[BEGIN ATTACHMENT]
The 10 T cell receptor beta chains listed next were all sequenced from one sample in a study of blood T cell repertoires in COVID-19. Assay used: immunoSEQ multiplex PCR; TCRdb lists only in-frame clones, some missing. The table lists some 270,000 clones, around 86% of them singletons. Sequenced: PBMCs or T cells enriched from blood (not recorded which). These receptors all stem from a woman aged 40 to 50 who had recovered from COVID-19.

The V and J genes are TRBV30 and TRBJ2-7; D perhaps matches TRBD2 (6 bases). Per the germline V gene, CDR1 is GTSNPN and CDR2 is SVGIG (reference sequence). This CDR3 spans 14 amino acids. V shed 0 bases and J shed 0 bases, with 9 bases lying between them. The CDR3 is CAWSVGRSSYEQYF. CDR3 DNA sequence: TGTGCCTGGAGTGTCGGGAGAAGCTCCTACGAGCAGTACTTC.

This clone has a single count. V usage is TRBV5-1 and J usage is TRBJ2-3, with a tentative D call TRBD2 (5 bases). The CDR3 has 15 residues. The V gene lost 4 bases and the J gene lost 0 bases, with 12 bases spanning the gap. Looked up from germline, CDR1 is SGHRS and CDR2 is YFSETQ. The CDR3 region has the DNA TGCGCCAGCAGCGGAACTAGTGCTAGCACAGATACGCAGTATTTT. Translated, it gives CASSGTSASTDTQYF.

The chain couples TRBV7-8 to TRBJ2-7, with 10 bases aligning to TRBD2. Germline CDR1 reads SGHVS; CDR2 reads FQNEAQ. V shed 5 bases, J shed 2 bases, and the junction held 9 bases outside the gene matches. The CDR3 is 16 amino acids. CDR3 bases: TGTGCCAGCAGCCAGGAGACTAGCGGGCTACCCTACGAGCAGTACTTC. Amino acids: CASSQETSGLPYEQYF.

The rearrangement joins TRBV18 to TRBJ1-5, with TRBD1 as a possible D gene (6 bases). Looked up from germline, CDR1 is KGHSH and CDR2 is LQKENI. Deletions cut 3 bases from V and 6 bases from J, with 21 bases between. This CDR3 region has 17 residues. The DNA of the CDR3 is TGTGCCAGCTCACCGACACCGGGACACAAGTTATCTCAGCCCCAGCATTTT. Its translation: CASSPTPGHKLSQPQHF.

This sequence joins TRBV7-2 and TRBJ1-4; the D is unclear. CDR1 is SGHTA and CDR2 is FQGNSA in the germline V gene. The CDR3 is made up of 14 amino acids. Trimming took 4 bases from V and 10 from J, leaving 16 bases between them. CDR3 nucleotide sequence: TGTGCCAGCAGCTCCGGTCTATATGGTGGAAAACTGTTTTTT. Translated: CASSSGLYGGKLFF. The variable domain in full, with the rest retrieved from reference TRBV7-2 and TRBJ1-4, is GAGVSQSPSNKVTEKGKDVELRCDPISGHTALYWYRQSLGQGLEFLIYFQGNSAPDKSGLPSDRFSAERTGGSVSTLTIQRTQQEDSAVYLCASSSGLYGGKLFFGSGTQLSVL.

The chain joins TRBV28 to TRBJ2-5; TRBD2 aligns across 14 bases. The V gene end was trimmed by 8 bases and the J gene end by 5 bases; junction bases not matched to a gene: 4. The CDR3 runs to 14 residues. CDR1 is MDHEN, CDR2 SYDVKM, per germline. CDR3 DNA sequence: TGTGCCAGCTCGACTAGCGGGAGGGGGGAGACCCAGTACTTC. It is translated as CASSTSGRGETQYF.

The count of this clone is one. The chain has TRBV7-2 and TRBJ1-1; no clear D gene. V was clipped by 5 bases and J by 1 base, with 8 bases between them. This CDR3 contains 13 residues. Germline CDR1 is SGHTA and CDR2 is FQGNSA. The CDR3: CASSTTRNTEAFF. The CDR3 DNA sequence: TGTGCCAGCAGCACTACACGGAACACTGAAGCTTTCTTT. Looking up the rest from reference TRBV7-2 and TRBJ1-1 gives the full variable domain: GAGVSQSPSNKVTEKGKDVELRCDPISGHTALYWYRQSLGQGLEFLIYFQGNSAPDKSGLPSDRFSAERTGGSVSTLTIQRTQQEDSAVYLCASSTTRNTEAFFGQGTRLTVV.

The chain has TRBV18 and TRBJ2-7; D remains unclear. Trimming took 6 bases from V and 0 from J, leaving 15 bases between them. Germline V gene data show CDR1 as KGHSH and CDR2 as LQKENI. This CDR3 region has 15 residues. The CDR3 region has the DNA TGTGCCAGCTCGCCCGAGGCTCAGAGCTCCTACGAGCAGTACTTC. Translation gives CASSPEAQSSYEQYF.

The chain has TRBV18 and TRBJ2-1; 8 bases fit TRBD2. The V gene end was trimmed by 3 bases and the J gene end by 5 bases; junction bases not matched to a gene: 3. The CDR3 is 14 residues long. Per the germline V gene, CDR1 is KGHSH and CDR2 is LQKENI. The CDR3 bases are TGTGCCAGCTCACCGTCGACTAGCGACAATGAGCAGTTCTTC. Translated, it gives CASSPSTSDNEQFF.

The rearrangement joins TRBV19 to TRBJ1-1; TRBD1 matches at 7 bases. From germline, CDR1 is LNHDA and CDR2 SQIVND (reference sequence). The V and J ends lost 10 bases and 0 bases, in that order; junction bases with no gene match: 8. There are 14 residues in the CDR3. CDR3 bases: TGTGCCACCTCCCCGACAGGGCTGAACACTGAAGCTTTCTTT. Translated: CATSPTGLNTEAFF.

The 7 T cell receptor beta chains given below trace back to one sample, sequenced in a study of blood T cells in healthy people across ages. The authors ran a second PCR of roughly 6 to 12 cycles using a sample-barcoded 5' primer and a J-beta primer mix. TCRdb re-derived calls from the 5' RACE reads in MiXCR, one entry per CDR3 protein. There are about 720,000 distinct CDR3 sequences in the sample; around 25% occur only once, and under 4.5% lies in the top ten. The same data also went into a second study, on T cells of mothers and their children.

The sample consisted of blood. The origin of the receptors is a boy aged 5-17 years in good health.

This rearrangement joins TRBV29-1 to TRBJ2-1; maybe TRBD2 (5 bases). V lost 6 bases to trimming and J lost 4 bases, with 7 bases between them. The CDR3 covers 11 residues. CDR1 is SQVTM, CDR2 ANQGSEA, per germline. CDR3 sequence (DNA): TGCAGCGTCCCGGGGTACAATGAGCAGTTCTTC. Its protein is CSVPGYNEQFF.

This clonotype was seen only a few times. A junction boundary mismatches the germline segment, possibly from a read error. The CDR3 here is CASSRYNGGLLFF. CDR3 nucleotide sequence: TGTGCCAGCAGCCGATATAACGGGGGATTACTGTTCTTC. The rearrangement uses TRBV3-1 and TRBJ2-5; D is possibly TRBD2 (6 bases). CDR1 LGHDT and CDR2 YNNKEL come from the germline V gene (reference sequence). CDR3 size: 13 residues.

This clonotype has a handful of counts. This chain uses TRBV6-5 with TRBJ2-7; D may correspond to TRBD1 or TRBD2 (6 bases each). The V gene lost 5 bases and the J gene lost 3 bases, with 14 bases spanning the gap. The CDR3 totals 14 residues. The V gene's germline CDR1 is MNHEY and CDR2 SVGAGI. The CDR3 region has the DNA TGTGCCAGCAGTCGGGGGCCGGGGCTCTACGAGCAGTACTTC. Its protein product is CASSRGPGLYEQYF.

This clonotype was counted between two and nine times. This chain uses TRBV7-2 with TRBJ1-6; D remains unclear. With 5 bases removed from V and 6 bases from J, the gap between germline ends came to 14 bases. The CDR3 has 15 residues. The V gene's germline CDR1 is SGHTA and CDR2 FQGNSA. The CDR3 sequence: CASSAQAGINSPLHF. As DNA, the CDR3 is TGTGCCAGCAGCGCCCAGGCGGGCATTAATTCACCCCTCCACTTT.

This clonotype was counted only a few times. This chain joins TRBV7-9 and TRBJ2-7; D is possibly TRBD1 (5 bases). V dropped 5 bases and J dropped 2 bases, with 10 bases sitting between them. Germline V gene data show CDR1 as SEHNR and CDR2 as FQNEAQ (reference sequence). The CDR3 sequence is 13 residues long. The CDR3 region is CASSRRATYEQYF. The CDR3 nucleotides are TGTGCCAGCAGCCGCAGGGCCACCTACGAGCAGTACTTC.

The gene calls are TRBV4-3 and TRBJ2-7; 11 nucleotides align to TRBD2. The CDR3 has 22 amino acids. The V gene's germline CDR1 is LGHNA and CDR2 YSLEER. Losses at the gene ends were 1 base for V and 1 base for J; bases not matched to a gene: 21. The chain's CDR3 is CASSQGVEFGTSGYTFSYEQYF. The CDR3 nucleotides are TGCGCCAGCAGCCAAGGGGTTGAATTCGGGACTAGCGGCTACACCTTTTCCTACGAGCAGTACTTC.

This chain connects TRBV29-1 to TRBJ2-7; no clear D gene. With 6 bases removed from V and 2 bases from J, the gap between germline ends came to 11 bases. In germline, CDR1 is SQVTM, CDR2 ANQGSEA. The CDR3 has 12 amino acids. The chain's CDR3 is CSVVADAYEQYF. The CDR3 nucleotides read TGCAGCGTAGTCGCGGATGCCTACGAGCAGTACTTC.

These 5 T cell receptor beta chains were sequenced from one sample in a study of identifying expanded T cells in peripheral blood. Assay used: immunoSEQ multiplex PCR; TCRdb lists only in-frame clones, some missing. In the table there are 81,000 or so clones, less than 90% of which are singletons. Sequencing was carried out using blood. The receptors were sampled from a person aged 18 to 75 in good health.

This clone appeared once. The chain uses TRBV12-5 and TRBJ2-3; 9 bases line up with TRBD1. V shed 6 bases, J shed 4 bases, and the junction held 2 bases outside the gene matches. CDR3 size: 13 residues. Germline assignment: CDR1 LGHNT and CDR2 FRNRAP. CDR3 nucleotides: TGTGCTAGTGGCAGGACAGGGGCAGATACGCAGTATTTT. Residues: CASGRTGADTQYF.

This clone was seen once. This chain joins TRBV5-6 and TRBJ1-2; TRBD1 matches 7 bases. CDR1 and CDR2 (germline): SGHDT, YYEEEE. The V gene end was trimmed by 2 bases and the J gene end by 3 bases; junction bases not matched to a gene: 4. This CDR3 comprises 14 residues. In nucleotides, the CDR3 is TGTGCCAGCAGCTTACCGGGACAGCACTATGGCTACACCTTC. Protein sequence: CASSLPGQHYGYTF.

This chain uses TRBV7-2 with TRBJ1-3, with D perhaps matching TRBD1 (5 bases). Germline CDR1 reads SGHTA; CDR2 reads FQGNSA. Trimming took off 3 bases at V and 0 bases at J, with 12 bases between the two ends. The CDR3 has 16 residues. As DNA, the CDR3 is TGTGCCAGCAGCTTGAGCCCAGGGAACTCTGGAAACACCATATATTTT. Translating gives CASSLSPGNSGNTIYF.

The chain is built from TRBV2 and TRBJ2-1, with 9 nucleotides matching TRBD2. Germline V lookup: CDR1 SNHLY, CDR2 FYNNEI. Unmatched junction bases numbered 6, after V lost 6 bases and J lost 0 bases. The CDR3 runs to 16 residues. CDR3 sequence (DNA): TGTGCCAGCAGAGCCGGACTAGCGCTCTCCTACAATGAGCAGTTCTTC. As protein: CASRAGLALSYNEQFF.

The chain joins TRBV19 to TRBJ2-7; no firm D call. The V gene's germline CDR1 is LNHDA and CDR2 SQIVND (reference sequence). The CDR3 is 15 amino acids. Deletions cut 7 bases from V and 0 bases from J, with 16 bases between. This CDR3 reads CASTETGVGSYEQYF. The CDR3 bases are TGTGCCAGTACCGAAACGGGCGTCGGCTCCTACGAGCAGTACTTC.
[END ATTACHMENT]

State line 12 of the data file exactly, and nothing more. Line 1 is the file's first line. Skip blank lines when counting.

The 7 T cell receptor beta chains given below trace back to one sample, sequenced in a study of blood T cells in healthy people across ages. The authors ran a second PCR of roughly 6 to 12 cycles using a sample-barcoded 5' primer and a J-beta primer mix. TCRdb re-derived calls from the 5' RACE reads in MiXCR, one entry per CDR3 protein. There are about 720,000 distinct CDR3 sequences in the sample; around 25% occur only once, and under 4.5% lies in the top ten. The same data also went into a second study, on T cells of mothers and their children.